For a moment, it seemed like the “Great Rotation” had run its course.

Following a disappointing jobs report this past Friday, stocks staged a huge relief rally, including the battered growth and tech stock arenas.

The rally may seem counterintuitive, but investors fear that a hot economy will derail the stock market with inflation and higher interest rates. That’s why they let out a sigh of relief when the employment report undershot expectations.

But that was short-lived, with growth stocks under pressure again to start the week.

Amid all the volatility, here are three key charts that will reveal what happens next.

This Level Better Hold

Relative strength charts provide valuable insight into the trends of any market sector.

The chart below is a ratio of growth stocks to value stocks. A rising line means growth is outperforming, which was the case from the end of 2019 through September of 2020.

growth vs. value stocks ratio chart

(Click here to view larger image.)

But the line has been falling ever since, meaning that value stocks have been leading the way.

If you’re a growth investor, then you need to pay close attention to a critical chart level … one you don’t want to see break down.

The green dashed line shows the level I’m talking about. From a chart standpoint, it’s a key support level in the tug of war between growth and value investors.

Should the line break down below that level, expect more pain ahead for the growth and tech trades.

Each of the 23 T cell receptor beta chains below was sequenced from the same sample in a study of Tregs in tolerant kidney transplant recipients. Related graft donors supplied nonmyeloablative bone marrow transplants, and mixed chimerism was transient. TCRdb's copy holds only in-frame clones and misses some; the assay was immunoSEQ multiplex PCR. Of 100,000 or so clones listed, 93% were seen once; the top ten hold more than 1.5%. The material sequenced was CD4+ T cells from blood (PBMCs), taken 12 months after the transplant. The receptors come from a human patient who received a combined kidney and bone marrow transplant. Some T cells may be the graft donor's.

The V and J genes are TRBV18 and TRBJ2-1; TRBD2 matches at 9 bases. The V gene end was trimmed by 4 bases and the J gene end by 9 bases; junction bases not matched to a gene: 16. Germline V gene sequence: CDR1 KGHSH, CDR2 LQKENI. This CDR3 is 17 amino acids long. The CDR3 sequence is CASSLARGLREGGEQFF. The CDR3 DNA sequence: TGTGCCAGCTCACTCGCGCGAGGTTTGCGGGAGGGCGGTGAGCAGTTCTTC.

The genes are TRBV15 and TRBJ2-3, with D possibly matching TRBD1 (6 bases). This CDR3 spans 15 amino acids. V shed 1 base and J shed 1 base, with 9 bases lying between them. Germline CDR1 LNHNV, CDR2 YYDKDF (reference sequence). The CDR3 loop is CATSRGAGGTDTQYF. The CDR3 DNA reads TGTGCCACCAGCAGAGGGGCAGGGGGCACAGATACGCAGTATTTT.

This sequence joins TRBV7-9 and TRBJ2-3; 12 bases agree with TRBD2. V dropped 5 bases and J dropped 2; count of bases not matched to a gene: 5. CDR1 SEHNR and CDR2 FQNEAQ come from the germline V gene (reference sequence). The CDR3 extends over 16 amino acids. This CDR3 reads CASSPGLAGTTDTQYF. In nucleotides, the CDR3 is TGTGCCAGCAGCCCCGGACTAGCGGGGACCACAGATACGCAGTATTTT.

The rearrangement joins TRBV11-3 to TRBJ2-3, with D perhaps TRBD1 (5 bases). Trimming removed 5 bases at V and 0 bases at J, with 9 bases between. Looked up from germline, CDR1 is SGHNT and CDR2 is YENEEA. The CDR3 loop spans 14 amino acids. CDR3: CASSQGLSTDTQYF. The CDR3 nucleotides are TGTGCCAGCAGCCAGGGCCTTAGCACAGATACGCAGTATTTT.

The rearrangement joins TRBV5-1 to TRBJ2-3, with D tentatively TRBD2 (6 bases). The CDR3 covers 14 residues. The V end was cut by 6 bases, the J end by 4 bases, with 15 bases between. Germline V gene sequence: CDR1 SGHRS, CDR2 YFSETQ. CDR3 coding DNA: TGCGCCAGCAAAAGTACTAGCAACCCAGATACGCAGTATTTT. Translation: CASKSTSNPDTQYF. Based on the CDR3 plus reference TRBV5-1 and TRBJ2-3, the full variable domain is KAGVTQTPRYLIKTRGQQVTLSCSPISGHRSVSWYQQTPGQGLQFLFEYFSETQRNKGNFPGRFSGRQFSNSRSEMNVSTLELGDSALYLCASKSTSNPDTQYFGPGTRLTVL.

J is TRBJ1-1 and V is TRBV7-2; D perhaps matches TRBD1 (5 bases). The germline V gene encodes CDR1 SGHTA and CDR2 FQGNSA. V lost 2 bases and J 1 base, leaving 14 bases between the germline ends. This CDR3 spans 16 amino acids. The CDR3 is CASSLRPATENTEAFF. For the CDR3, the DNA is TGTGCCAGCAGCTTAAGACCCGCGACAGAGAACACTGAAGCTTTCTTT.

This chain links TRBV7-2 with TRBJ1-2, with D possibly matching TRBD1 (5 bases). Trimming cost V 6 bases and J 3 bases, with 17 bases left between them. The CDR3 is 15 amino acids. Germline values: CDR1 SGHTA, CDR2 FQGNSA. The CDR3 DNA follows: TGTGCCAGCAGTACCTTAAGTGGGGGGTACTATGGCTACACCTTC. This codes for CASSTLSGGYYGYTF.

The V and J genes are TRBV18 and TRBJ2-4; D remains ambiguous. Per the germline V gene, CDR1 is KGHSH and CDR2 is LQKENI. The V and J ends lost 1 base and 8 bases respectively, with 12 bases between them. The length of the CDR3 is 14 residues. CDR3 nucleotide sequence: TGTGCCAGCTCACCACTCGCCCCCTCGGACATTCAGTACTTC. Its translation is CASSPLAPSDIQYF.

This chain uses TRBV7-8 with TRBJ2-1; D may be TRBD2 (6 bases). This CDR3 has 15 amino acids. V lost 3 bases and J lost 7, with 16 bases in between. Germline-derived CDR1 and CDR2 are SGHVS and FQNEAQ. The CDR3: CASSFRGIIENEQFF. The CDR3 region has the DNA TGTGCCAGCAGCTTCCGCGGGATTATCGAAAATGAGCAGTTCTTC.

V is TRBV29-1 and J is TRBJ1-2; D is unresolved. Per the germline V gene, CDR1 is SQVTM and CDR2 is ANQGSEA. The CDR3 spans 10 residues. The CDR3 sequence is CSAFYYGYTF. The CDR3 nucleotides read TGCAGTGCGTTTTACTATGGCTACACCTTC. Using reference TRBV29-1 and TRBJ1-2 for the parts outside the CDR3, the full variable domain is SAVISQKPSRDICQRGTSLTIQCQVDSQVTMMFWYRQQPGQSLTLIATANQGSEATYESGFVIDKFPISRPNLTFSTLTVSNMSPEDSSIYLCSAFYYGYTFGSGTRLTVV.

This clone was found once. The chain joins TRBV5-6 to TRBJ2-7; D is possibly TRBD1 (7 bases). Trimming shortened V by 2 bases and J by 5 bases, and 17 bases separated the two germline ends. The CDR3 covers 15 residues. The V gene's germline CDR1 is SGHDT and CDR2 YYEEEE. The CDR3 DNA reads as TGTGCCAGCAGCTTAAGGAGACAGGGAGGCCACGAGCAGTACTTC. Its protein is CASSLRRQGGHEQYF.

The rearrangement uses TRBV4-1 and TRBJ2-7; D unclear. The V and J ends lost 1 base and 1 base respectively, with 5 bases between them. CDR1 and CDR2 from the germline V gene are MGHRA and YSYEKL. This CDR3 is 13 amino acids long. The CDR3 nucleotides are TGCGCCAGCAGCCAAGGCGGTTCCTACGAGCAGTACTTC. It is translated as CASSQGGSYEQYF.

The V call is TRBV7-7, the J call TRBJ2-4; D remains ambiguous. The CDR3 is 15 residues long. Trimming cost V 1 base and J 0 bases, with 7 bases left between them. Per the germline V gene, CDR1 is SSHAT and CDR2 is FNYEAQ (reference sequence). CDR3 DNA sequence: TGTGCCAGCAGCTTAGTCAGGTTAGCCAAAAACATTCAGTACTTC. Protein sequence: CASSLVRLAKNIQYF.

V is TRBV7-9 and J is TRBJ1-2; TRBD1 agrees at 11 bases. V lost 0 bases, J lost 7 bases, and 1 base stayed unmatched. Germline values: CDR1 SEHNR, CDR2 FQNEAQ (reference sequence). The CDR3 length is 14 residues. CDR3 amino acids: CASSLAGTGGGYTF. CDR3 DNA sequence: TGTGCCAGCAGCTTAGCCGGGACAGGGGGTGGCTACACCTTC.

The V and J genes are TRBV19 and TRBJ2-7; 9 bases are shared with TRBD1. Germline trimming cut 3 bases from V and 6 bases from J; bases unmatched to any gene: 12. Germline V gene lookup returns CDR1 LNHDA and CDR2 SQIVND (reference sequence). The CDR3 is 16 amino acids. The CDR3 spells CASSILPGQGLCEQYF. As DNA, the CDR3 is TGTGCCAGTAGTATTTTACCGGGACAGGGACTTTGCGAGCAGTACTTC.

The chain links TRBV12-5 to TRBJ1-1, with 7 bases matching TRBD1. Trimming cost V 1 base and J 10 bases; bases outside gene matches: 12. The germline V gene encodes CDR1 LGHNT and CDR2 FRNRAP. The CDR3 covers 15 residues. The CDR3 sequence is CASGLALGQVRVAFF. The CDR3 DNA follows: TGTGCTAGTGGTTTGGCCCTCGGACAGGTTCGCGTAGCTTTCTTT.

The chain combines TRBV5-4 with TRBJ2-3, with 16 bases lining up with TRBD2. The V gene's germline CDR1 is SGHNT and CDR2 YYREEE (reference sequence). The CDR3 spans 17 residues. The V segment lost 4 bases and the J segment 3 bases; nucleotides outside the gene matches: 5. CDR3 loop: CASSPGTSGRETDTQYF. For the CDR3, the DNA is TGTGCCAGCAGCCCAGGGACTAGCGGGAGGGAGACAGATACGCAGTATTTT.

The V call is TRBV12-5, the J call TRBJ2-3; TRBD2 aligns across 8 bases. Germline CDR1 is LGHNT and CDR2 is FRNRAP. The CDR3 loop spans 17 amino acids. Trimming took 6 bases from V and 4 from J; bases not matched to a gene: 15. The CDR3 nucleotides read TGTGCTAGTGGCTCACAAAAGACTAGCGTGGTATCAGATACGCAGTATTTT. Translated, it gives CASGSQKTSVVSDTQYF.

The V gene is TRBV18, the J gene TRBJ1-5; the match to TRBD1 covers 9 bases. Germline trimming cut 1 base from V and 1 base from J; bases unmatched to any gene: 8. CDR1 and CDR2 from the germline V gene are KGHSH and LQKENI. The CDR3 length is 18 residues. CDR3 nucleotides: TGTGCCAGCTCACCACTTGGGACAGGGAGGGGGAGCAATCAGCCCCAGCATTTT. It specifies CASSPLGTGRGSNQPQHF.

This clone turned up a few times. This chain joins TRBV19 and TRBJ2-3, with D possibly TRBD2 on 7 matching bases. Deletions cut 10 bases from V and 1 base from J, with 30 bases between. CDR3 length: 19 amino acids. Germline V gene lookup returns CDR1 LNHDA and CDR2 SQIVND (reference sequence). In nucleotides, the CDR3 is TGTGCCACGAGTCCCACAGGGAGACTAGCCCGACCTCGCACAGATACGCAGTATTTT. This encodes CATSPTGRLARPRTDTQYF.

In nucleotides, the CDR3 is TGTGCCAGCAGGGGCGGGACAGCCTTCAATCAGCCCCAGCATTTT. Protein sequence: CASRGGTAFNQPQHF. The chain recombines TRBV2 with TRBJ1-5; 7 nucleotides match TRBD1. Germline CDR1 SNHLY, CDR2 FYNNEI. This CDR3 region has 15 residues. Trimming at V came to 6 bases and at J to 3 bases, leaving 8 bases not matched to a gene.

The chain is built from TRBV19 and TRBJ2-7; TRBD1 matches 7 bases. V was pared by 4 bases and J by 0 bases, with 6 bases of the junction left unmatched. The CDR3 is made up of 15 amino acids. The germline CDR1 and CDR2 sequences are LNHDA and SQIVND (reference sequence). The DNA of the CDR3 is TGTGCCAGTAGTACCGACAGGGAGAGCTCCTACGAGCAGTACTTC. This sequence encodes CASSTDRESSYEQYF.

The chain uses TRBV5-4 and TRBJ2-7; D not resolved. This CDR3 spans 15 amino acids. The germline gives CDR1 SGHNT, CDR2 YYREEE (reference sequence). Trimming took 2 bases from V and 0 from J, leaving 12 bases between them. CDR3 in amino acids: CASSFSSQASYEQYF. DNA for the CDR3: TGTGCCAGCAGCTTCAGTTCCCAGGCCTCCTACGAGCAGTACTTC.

The next two charts will determine whether this level holds or not.

2 Keys to the Next Move in Growth Stocks

Ted and I have talked at great length about why interest rates matter for stocks. That significance increases with stocks trading at higher valuations.

Interest rates is something I highlighted in Bauman Daily’s most recent Your Money Matters video. During my discussion with Ted, I showed how interest rates were staging a key move in favor of growth stocks so far (when recording Friday afternoon).

Below is an intraday chart of 10-year Treasury futures going back to February. This is price, so yields are falling when this line is rising. It looked as if a key breakout was in place to support the growth trade.

10-year Treasury futures June 2021

(Click here to view larger image.)

But when Monday morning rolled around, longer-dated Treasury yields could not sustain their dip. It was yet another curveball and it explains why growth stocks are retreating again — they need that breakout to stop the decline.

Here’s the last critical chart. This shows the percentage of stocks above their 10-day moving average in the Invesco QQQ Trust ETF (Nasdaq: QQQ), which tracks the Nasdaq 100 Index. It’s fast approaching oversold levels that have marked a bounce in the past. Getting there early this week would help stabilize the growth trade.

QQQ breadth chart 2021

(Click here to view larger image.)

Here’s Where to Hide

I’ve provided you with three crucial charts to monitor the growth trade. We’re quickly approaching an important moment: Chart support, interest rates and breadth will determine the next move in the tech and growth trades.

Either type of investment is exciting because each provides the potential for big gains. But sitting through the volatility can be absolutely gut-wrenching, as we’ve seen since February.

If you find that the volatility is more than you can bear, then you need to check out Ted’s most recent article on a different type of “growth” stock. It’s one that beats all others over the long term, hands down.

Best Regards,

Turn Your Images On
Clint Lee
Research Analyst, The Bauman Letter